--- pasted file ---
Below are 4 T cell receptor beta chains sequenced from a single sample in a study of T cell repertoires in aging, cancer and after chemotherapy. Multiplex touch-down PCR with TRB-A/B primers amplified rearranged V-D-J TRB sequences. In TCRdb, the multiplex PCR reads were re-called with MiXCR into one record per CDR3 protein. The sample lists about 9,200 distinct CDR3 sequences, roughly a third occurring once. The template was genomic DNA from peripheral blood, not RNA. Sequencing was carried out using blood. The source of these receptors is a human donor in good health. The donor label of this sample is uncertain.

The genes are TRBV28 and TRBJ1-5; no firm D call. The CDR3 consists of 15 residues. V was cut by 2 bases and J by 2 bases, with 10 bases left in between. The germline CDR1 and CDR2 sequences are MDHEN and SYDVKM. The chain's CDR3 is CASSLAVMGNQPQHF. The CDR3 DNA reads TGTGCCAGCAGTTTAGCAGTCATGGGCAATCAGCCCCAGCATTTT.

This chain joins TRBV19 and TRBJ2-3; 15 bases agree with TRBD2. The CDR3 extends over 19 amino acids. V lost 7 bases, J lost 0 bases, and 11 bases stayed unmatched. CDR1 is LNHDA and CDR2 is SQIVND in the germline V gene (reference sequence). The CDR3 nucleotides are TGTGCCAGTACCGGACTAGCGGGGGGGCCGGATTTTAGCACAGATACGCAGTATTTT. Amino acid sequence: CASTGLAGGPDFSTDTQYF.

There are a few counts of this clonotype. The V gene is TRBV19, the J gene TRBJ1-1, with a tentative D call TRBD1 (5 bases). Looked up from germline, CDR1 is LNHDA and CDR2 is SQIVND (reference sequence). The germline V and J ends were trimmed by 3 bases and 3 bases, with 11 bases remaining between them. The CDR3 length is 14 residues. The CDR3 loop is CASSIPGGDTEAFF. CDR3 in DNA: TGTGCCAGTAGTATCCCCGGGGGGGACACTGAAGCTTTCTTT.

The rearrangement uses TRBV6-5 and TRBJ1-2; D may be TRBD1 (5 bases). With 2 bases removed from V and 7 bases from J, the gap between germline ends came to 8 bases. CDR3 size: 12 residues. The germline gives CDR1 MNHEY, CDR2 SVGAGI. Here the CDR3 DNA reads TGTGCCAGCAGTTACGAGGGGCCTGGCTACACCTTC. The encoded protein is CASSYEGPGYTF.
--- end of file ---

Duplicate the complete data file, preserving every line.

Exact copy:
Below are 4 T cell receptor beta chains sequenced from a single sample in a study of T cell repertoires in aging, cancer and after chemotherapy. Multiplex touch-down PCR with TRB-A/B primers amplified rearranged V-D-J TRB sequences. In TCRdb, the multiplex PCR reads were re-called with MiXCR into one record per CDR3 protein. The sample lists about 9,200 distinct CDR3 sequences, roughly a third occurring once. The template was genomic DNA from peripheral blood, not RNA. Sequencing was carried out using blood. The source of these receptors is a human donor in good health. The donor label of this sample is uncertain.

The genes are TRBV28 and TRBJ1-5; no firm D call. The CDR3 consists of 15 residues. V was cut by 2 bases and J by 2 bases, with 10 bases left in between. The germline CDR1 and CDR2 sequences are MDHEN and SYDVKM. The chain's CDR3 is CASSLAVMGNQPQHF. The CDR3 DNA reads TGTGCCAGCAGTTTAGCAGTCATGGGCAATCAGCCCCAGCATTTT.

This chain joins TRBV19 and TRBJ2-3; 15 bases agree with TRBD2. The CDR3 extends over 19 amino acids. V lost 7 bases, J lost 0 bases, and 11 bases stayed unmatched. CDR1 is LNHDA and CDR2 is SQIVND in the germline V gene (reference sequence). The CDR3 nucleotides are TGTGCCAGTACCGGACTAGCGGGGGGGCCGGATTTTAGCACAGATACGCAGTATTTT. Amino acid sequence: CASTGLAGGPDFSTDTQYF.

There are a few counts of this clonotype. The V gene is TRBV19, the J gene TRBJ1-1, with a tentative D call TRBD1 (5 bases). Looked up from germline, CDR1 is LNHDA and CDR2 is SQIVND (reference sequence). The germline V and J ends were trimmed by 3 bases and 3 bases, with 11 bases remaining between them. The CDR3 length is 14 residues. The CDR3 loop is CASSIPGGDTEAFF. CDR3 in DNA: TGTGCCAGTAGTATCCCCGGGGGGGACACTGAAGCTTTCTTT.

The rearrangement uses TRBV6-5 and TRBJ1-2; D may be TRBD1 (5 bases). With 2 bases removed from V and 7 bases from J, the gap between germline ends came to 8 bases. CDR3 size: 12 residues. The germline gives CDR1 MNHEY, CDR2 SVGAGI. Here the CDR3 DNA reads TGTGCCAGCAGTTACGAGGGGCCTGGCTACACCTTC. The encoded protein is CASSYEGPGYTF.